I recently rebuilt this website because the version of PHP on my host was old, unsupported, and limited my ability to upgrade the version of WordPress.
There is a technique for using an Apache directive in your shell (Linux only, obviously) and telling the system which version of PHP to use. I did that, but it wasn’t working. I tracked down all the advice on the forums, reached out to support, but didn’t hear back (just the standard spiel I was already doing.)
I decided to launch a new website, import all the content, and be done with it. I took a couple of hours to install all the plugins and reconfigure the various integrations, but it was a great reminder of many things WordPress, Apache, and hosting.
There are tools that can backup your entire site and allow you to rehost it elsewhere. Maybe I should have just done that, but I felt like building it new from scratch. Besides, I was going to export my content from the old site and import it into the new site.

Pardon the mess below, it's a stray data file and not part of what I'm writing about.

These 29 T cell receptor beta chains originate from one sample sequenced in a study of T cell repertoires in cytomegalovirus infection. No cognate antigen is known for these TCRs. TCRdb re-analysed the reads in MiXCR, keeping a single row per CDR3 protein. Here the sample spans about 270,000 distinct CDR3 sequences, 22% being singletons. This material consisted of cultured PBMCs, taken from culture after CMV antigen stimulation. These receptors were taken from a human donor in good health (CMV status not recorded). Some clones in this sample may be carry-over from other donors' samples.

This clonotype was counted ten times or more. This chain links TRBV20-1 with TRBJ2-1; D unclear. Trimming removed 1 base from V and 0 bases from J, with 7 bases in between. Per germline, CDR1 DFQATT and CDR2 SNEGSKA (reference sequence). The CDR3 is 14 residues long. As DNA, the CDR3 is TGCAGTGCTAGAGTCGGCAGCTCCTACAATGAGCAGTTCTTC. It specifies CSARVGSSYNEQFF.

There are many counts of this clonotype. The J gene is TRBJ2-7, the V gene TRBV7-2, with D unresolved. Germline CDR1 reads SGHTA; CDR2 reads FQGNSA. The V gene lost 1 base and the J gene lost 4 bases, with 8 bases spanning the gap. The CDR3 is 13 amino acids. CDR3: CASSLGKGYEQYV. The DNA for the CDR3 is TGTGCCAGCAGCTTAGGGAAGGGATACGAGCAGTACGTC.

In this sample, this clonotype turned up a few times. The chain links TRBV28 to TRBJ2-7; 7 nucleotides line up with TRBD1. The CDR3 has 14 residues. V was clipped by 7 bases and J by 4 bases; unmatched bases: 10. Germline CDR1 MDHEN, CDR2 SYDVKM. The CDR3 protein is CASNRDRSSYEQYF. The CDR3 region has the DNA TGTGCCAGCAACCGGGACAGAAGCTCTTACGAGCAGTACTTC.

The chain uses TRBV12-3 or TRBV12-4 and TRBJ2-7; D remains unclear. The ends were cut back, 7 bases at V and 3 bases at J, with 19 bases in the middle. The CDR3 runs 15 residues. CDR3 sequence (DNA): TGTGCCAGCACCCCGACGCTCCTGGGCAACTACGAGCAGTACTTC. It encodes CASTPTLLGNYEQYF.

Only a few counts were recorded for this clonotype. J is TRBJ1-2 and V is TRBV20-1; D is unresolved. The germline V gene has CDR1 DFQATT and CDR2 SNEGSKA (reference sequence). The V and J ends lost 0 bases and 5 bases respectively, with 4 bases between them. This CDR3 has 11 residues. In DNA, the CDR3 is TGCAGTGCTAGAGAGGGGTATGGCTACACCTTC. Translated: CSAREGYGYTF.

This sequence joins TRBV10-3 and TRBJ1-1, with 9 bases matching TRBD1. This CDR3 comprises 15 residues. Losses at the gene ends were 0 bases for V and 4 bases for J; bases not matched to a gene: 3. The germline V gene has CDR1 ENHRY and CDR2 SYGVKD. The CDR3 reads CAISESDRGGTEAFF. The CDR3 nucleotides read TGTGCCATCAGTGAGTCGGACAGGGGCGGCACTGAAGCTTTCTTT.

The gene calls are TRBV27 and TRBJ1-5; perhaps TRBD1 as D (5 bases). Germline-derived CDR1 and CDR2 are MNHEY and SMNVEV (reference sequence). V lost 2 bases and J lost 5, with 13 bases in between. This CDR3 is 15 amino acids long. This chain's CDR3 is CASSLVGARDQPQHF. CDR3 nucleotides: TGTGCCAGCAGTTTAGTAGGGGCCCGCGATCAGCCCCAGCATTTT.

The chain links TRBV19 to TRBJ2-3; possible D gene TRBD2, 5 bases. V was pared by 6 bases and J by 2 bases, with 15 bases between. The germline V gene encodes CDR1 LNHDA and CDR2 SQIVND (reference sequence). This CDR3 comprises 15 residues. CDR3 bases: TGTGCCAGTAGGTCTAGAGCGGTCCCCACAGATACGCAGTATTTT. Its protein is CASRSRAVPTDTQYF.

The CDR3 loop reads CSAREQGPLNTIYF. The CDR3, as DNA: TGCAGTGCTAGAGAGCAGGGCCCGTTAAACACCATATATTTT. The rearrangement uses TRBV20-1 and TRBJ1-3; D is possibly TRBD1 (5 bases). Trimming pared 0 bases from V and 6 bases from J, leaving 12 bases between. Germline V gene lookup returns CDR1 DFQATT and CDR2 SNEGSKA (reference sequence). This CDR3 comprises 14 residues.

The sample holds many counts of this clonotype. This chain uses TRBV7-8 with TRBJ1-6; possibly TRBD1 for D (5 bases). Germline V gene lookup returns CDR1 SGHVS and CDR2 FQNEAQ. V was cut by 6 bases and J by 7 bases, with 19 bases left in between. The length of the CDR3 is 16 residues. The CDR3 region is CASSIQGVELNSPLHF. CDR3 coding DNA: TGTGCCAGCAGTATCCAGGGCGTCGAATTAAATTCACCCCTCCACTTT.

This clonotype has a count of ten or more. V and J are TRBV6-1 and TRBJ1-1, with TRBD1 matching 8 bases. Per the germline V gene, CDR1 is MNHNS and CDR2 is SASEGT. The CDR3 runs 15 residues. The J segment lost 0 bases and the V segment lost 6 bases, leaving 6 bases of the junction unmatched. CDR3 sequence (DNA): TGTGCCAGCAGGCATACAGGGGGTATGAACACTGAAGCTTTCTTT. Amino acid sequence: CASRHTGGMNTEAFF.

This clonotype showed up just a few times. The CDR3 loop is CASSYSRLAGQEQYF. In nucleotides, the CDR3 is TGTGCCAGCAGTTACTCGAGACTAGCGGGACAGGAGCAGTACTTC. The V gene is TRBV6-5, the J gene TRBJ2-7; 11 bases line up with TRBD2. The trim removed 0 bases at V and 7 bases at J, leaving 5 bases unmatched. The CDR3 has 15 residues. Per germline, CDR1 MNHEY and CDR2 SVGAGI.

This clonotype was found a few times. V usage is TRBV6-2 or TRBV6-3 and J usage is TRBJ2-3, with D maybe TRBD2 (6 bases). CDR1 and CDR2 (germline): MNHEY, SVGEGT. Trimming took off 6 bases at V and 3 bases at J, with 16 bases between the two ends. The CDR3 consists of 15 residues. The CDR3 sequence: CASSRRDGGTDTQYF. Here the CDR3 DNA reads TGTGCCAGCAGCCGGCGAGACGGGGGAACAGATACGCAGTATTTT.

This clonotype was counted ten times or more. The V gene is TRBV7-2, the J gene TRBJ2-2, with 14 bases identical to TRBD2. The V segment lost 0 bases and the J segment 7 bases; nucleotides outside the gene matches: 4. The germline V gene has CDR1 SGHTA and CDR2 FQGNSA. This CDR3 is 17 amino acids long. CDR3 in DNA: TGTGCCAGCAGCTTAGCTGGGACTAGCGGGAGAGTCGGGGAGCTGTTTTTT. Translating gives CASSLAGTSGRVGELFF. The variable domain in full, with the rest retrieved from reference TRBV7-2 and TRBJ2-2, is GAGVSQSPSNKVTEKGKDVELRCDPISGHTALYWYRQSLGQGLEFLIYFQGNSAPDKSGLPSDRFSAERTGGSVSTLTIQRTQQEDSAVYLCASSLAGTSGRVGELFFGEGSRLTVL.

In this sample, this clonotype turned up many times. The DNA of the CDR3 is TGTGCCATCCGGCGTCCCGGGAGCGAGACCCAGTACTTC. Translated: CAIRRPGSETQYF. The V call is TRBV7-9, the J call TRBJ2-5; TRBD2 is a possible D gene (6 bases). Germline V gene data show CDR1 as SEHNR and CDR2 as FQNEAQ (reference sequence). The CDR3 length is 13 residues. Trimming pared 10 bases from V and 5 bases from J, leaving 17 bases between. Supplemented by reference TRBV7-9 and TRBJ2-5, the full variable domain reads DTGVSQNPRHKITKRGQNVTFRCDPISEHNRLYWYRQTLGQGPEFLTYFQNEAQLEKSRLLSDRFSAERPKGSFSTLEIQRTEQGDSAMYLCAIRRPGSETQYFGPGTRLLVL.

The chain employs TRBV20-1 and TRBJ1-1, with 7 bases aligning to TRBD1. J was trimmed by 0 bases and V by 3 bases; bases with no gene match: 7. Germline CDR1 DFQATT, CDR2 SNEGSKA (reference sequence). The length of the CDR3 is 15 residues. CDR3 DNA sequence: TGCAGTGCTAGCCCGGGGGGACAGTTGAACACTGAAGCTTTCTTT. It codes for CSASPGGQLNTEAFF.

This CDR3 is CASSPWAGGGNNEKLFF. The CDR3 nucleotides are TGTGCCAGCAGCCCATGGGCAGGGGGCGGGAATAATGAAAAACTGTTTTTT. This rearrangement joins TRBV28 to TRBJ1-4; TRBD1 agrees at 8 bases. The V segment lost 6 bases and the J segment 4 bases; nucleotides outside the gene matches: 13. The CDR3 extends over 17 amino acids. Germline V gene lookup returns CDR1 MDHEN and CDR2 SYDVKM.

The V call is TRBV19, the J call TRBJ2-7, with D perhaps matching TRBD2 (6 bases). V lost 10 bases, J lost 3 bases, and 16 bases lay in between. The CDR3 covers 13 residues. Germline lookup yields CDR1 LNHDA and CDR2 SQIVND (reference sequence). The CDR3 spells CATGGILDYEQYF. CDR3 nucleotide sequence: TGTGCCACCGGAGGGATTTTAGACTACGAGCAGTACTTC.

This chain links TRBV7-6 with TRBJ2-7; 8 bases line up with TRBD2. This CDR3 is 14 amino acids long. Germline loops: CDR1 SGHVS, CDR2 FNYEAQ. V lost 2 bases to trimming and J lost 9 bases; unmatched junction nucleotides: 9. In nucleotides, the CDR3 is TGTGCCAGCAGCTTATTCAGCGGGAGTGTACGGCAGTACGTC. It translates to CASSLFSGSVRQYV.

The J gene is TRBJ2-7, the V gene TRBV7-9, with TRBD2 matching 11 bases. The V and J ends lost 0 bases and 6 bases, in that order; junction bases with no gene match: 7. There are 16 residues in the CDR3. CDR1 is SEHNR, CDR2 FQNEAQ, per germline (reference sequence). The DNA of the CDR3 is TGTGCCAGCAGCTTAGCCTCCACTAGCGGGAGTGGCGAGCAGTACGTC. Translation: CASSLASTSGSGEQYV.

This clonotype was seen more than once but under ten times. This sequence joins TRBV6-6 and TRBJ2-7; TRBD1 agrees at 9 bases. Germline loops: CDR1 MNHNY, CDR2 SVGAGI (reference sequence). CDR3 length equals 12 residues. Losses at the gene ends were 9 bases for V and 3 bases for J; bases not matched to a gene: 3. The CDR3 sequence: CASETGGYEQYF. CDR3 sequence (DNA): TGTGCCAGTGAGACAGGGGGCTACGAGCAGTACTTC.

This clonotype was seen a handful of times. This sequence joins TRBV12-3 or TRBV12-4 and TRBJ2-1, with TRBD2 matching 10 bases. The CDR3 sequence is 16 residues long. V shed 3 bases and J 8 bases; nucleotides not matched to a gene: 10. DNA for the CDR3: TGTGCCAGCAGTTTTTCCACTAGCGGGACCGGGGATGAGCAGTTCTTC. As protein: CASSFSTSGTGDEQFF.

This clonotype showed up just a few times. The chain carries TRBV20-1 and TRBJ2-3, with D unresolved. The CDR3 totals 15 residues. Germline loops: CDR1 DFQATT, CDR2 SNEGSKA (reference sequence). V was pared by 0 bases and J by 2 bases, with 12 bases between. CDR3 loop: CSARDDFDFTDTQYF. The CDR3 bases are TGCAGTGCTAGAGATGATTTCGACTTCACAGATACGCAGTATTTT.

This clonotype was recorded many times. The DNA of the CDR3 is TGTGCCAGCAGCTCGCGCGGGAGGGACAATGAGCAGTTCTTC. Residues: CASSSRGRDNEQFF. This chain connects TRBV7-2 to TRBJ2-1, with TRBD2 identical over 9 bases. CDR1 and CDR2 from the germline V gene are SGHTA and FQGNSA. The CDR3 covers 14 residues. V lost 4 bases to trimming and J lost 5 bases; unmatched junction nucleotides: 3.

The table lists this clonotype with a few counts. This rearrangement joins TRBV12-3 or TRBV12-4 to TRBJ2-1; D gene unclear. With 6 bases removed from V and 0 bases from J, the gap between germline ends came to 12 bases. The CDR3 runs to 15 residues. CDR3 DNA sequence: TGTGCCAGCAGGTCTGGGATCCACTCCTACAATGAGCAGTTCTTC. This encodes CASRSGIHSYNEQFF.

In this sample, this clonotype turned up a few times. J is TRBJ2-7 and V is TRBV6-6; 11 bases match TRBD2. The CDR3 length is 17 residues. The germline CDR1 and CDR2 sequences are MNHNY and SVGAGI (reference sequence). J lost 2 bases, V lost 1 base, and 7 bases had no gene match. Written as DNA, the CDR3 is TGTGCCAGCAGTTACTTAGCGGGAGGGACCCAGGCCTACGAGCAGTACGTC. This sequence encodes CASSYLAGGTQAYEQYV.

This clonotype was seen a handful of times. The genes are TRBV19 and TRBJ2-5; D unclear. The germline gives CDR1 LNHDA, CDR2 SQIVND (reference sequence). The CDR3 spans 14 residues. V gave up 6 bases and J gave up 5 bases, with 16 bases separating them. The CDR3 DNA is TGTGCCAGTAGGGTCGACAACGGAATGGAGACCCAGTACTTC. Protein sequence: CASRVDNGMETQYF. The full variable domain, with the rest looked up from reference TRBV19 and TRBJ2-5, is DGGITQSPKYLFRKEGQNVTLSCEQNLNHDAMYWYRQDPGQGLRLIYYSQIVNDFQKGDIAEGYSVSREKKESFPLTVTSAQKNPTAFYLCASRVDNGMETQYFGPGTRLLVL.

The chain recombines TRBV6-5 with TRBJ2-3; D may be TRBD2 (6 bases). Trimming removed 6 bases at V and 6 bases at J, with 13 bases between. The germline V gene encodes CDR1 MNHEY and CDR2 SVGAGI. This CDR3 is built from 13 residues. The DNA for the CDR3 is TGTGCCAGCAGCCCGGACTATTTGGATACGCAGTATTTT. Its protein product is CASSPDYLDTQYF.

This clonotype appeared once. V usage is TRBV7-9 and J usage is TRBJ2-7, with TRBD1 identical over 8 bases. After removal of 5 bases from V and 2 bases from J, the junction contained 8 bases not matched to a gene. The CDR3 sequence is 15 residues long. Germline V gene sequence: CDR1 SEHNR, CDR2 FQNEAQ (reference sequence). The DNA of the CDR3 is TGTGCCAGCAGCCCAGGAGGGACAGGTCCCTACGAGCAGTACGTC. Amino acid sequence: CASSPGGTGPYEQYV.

The coolest thing was remembering how the Linux command, wget, can be used to mirror an entire website. The challenge is that, at some point, you shut down your old website and can’t remember some obscure menu, page, or something you built but haven’t used in a while.
The command “wget -m <<wesite name here>>” copies everything to the local directory, and updates the folders and URLs so it can be viewed by the browser directly from your hard drive. No webserver needed.
In the process of creating the new website, WordPress publishes a single post called, “Hello World!” This is that post.